Now & Zen
2 Women on a New Age Road Trip
we stayed at a Zen sangha in Crestone, Colorado, Molly and I were
best friends. Dont get me wrong. It wasnt the trip that
made us non-friends, but an assortment of misadventures the
internal, interpersonal kind that lead us down different
glorious Friday in June, when Spring was just about to surrender
her last inhibition to voluptuous Summer, we packed a few things
(no, you dont take your leg waxing kit to a Buddhist commune)
and hurled ourselves down Route 115, a curvaceous, one-lane road
leading through southern Colorado for one unforgettable night at
a Zen monastery.
this New Age mecca is in the middle of potato farmers, real
cowboys and other good 'ole boys that put on the oldest rodeo
in the state of Colorado. Its an unnatural place to
spot a bald Buddhist nun at the Tasty Freeze.
I drove, Molly read from a numerology book, trying to pin a personality
type on her homme du jour yes, like the soup of
the day, but apt to chill faster. Molly was a little older than me,
but much prettier, capable of flirting and still in the game for romance.
I listened politely and tried to encourage her hopefulness that this
man unlike any other before or after would cherish her
as all men should based on arcane mathematics, astrology and any other
supernatural force we could muster. In fact, the man would tire of
Molly long before I would become weary of trying to bolster her confidence.
Can I get an amen, sisters? Im sure youve
been there before.
stopped outside of Salida for a picnic that I prepared. Salida used
to be an outpost of northern Mexico. Its a haunt for old-hippy-artists,
RV retirees and tourism capitalists serving the affluent young on
their way to Colorado ski resorts. Theres an aura of the perniciously
strange in and around Salida. I once interviewed the owner of a
local restaurant ETs Landing about
the daytime sighting of a UFO that brought nationwide coverage.
Theres serious mojo in Salida, you betcha.
perched just by the rambunctious waters of the Arkansas river that
runs along the road going into Salida to enjoy pita sandwiches and
fresh fruit. I think I brought a book of exquisite verse I tried
to read aloud above the water. A huge fly landed on my hand. I dont
mean that it was just big. It was HUGE in a weird, science fiction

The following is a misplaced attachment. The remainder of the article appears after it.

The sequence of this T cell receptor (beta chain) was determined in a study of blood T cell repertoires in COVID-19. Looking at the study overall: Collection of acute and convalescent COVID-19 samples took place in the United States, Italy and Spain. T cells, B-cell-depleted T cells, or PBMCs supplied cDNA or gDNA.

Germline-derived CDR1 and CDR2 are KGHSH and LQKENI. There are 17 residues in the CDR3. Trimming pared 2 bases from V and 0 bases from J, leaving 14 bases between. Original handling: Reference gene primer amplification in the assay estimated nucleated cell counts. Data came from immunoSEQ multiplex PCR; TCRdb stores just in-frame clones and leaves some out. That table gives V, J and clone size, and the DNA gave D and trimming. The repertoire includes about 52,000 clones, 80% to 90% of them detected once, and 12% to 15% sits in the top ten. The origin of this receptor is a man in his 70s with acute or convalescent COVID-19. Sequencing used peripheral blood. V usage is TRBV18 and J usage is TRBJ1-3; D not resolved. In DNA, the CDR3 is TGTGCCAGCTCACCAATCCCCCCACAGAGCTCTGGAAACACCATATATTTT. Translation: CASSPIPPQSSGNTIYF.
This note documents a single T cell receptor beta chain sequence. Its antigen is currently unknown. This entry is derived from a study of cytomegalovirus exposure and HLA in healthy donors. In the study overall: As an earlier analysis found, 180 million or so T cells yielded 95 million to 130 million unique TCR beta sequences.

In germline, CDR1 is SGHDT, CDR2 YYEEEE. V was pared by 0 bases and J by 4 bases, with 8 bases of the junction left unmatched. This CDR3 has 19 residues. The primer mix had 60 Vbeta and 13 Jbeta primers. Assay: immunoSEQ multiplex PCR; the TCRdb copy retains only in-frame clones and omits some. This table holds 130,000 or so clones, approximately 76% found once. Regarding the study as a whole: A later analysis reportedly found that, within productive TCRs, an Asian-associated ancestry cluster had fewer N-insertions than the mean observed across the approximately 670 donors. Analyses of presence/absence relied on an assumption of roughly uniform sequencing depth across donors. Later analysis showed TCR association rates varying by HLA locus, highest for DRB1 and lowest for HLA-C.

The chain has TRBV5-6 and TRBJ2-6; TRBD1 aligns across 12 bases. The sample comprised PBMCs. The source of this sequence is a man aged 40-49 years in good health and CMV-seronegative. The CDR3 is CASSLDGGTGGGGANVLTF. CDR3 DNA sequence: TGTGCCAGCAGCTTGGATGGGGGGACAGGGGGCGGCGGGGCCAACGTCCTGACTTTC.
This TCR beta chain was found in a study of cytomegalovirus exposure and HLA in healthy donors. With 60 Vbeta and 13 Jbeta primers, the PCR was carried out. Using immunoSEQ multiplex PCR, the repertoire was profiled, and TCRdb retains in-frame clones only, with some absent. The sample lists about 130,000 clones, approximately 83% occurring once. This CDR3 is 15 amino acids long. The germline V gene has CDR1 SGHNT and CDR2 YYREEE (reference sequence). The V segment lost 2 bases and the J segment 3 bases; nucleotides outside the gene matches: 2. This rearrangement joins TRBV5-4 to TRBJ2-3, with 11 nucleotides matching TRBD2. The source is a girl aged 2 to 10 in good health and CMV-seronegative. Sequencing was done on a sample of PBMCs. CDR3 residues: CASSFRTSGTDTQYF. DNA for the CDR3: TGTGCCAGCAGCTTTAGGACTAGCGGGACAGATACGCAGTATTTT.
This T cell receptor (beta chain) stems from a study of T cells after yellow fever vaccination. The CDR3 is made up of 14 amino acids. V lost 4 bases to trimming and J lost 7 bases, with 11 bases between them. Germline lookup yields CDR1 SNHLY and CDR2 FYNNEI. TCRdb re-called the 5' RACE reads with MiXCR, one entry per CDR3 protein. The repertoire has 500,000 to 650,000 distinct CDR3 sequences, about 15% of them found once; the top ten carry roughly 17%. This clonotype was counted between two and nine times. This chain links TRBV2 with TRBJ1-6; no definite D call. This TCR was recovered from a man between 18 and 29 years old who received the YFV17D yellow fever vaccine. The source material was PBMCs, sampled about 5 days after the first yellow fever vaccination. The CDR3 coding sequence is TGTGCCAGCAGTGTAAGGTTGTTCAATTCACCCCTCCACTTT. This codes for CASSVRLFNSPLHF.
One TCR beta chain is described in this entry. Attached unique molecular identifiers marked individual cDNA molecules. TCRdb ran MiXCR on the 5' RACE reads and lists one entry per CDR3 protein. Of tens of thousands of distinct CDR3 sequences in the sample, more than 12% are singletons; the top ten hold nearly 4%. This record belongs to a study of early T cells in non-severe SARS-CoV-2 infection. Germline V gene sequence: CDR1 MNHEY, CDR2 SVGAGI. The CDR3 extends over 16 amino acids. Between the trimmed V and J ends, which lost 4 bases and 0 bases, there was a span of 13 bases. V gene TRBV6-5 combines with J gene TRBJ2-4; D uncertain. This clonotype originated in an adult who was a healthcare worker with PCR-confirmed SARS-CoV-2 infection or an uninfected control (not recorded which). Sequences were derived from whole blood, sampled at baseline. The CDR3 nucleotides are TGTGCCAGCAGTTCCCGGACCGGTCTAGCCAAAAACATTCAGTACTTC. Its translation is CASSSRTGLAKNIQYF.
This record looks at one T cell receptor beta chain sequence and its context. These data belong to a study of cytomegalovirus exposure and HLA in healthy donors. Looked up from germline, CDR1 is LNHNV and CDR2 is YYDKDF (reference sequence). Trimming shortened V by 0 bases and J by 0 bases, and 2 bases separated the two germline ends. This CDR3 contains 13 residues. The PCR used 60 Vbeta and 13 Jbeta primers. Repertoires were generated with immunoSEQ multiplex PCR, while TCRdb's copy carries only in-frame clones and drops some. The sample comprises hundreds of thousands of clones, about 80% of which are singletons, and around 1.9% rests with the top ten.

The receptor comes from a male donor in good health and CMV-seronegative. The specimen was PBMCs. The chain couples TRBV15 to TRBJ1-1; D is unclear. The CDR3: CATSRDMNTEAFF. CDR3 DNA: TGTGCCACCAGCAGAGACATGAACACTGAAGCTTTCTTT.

way. It nearly covered my fist, and Im not a daintily appointed
person. I waved it away but it came back and set on my book, watching
me very closely with its little octagonal eyes, as if it were reading
late afternoon, Molly and I had traveled south to the gravel road
that leads to Crestone. If Salida is Ripleys Believe it or
Not, Crestone is the honest-to-god Twilight Zone.
Oddly, this New Age mecca is in the middle of potato farmers, real
cowboys and other good 'ole boys that put on the oldest rodeo in
the state of Colorado. Its an unnatural place to spot a bald
Buddhist nun at the Tasty Freeze.
gravel road to the Sangha turned into a dirt path, then one studded
with rocks, and finally a grassy driveway. We had to get out at
that point and walk the rest of the way. It wasnt the Potala,
but you were certainly reminded to be mindful of your breath
as you mounted the stair to wide polished doors.
was hard not to laugh out loud at the way we looked, devoutly
slapping our bare feet on the dusty boards in earnest laps to
nowhere. So Zen.
was silence and incense and shadow but also laughing voices
from the kitchen. We called out as we moved toward the merriment,
but no one seemed particularly welcoming. We were told to pick up
a paper plate and help ourselves: wed arrived just in time
for dinner. It was wholesome and low-frills by anyones standards:
a tossed green salad, couscous, cheese and fruit salad.
you know being bald makes it impossible for anyone else to guess
your age? The American and European nuns and monks all seemed rather
ageless, nervous and evasive. Dinner at the sangha is the only meal
during which you are permitted to talk, and they seemed little interested
in talking to Molly or me. The idea of Buddhist snobbery was a perplexing
koan in itself.
the garden where we sat during dinner was gorgeous. We identified
its vigorous vines and robust roots; I spotted an eagle flying over
a nearby mountain. Windchimes tittered in the twilight breeze as
the cantaloupe Western sun set. A polite, young man introduced himself
and explained our itinerary: after dinner we could freshen up in
our rooms, join them for meditation in the temple at 7:30 p.m. and
then lights out at 9:00 p.m. Good thing, because wed be awakened
at 5 a.m. for more meditation, followed by a silent meal in the
kitchen. Would we like to see our rooms?
think Frank Lloyd Wright would have been envious of our accommodations.
It was Asian chic cherry and teakwood everywhere, cool rattan
mats instead of carpet, sexy roll-out futons on the floor with cloud-like
white comforters (gets cold in the Colorado mountains even in August),
and tall, shadeless windows. In the hallway, a little sand-filled
red bowl held sand and slender twigs of incense to burn as one entered.
Going to bed would seem like a religious ritual. Siddhartha, Im
darkness fell we heard a scraping noise outside that Molly surmised